Rapid moves to cut energy demand could save households an average of £150 on bills and reduce Russian imports by 80% this year, a report has said.
The report by climate think tank E3G urges the Government to cut VAT on insulation, launch a major public awareness campaign on saving energy, and make changes to stamp duty to boost energy efficiency work on homes.
They are among nine suggestions for action this year and up to 2025 to reduce energy demand, which the report says is the quickest way to reduce exposure to soaring costs.
It comes as Russia’s invasion of Ukraine worsens already soaring gas prices, pushing up energy bills as much of the heating for UK homes and nearly two-fifths of electricity generation comes from gas.
The report urges the Government to use the Spring Statement and the energy supply strategy it is due to announce, to cut household energy use through existing policies and mechanisms.
It calls for a public awareness campaign to promote simple measures such as turning down the “flow temperature” on condensing boilers to reduce the temperature of the water sent to radiators and turning down the thermostat by 1C – without compromising on warmth and comfort.
VAT on green home measures should be removed or reduced, and there needs to be a boost to funding for energy efficiency and electric heat pumps, which use less energy to run than boilers, it says.
The report also calls for efforts to speed up deployment of highly efficient white goods, lighting and electronics, and accelerate the introduction of standards due in 2025 to end the installation of gas boilers in new homes and make them highly efficient.
Taking historic “green” policy costs, which currently fall mostly on electricity bills, into general taxation would lower energy bills “noticeably” at a stroke and encourage the switch to heat pumps by lowering the cost of electricity, the report said.
The Government should change stamp duty so energy efficient homes pay a lower rate, with a rebate that can be claimed within two years to incentivise buyers to improve the energy performance of their homes.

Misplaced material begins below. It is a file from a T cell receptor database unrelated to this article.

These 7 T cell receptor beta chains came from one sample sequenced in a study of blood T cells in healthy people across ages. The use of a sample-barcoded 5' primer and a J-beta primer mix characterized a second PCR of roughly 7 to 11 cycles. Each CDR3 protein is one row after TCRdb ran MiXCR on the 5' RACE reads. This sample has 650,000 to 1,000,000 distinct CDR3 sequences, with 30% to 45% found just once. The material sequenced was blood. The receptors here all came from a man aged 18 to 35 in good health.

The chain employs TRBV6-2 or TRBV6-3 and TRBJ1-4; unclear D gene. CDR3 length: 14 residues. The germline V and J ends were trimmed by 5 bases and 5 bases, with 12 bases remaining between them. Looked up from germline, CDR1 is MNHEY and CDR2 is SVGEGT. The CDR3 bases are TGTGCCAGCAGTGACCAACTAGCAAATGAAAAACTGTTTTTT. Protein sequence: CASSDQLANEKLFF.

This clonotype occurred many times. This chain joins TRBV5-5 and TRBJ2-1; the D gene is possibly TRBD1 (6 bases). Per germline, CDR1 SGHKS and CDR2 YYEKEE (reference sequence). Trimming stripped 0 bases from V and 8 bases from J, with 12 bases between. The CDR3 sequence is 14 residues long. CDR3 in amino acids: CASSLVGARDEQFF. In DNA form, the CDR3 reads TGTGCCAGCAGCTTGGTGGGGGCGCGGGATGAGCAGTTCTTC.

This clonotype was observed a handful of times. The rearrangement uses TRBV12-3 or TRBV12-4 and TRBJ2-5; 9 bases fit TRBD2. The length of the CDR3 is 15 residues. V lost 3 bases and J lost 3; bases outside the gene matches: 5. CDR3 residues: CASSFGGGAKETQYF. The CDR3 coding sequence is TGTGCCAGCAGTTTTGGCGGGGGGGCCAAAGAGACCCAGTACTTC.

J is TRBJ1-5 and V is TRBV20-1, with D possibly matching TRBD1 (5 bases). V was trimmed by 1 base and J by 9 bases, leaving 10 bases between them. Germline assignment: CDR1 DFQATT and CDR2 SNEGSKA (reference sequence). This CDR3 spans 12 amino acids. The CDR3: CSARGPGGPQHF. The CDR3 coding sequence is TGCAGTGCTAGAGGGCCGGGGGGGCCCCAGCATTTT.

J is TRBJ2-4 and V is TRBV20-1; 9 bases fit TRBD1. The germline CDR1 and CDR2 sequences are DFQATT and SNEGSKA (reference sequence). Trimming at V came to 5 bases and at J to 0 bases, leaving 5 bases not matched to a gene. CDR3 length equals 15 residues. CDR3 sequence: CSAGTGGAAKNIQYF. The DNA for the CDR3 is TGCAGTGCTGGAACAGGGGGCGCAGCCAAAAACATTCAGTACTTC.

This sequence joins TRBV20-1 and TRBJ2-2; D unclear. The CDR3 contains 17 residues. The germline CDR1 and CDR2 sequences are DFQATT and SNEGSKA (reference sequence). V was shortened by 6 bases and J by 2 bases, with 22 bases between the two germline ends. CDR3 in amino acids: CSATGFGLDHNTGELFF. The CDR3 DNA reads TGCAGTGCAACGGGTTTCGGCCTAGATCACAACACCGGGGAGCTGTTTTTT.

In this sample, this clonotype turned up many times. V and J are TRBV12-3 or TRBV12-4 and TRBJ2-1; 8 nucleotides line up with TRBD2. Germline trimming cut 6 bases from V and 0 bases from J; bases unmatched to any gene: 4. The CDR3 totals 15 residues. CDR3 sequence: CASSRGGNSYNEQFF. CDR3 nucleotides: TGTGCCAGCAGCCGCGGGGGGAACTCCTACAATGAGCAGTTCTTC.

The report also says a comprehensive training scheme for heating engineers to install heat pumps could train up 10,000 installers for just £10.5 million.
Energy efficiency action this year could save significant amounts of electricity, cutting the use of gas equivalent to 80% of Russian imports, and saving households between £130 and £170 on average, the report said.
It would cost £6.7 billion in public and private investment, but deliver as much as £4.7 billion in reduced annual energy costs to consumers, delivering payback on spending in less than two years.
Combined with a renewables drive, which the Government has signalled it wants, Russian gas could be eliminated from UK supplies completely this year, E3G said.
Ramping up work to cut energy demand and switch to clean heating systems over the next three years would save more gas annually than the UK imports from Russia, and save households between £145 and £240 a year on bills.
While it would require more than £33 billion in public and private investment up to 2025, the spending would be paid back in five to nine years, and delivering savings for many years, the report said.
Colm Britchfield, researcher at E3G said: “With Government support, ordinary UK households can play a huge role in cutting Putin out of our energy system.”
The home energy security plan the report sets out would quickly boost investment in energy efficiency and heat pumps and help cushion the impact of rising energy prices, he said.
Pedro Guertler, programme leader at E3G added: “The UK Government must act now to permanently convert fossil gas dependency and profits into reduced living costs for all.
“The Government has the tools to make big gains on security through energy efficiency measures for households this year.”